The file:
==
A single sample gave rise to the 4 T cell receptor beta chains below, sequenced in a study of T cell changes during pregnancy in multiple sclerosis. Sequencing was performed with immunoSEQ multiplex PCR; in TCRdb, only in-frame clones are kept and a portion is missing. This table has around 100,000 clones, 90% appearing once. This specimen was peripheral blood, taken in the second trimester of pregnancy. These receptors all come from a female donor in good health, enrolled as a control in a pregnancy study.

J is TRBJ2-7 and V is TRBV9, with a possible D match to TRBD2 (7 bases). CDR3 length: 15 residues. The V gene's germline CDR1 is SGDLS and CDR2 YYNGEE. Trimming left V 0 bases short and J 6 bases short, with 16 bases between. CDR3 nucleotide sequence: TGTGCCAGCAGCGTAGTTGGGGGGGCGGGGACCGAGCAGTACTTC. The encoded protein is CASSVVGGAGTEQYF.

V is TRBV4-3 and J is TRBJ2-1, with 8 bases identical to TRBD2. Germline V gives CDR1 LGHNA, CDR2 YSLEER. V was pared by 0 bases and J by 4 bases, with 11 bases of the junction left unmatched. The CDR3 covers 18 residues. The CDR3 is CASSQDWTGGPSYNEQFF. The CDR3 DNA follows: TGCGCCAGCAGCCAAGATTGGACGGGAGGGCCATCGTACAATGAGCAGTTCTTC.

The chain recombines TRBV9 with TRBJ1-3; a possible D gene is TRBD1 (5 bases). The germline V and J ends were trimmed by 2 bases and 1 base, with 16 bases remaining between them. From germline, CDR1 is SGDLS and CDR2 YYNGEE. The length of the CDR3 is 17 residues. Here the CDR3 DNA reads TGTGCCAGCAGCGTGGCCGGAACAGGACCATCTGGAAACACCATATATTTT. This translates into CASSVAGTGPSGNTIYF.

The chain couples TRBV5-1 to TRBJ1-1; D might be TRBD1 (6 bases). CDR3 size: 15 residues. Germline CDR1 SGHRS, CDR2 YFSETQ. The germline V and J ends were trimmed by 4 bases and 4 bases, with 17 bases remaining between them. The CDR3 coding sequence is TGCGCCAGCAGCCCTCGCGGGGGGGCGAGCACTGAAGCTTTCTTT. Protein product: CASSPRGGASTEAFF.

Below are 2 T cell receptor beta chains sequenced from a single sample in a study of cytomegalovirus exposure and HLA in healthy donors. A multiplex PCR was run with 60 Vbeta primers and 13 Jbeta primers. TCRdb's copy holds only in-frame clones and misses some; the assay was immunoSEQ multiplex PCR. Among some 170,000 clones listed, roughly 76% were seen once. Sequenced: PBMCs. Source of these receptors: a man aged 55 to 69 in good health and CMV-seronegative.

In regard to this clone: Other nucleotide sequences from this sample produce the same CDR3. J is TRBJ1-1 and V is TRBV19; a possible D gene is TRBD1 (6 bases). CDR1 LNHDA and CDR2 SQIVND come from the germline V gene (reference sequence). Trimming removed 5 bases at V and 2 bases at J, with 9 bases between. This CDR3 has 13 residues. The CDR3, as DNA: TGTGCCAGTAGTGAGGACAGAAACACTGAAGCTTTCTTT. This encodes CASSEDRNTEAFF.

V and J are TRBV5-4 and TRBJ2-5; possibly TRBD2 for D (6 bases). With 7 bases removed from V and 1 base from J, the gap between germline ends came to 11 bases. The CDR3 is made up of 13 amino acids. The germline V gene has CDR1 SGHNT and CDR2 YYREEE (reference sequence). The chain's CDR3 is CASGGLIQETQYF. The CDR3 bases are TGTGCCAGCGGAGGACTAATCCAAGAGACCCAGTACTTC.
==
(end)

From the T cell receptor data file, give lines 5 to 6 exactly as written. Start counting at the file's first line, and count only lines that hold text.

The chain couples TRBV5-1 to TRBJ1-1; D might be TRBD1 (6 bases). CDR3 size: 15 residues. Germline CDR1 SGHRS, CDR2 YFSETQ. The germline V and J ends were trimmed by 4 bases and 4 bases, with 17 bases remaining between them. The CDR3 coding sequence is TGCGCCAGCAGCCCTCGCGGGGGGGCGAGCACTGAAGCTTTCTTT. Protein product: CASSPRGGASTEAFF.

Below are 2 T cell receptor beta chains sequenced from a single sample in a study of cytomegalovirus exposure and HLA in healthy donors. A multiplex PCR was run with 60 Vbeta primers and 13 Jbeta primers. TCRdb's copy holds only in-frame clones and misses some; the assay was immunoSEQ multiplex PCR. Among some 170,000 clones listed, roughly 76% were seen once. Sequenced: PBMCs. Source of these receptors: a man aged 55 to 69 in good health and CMV-seronegative.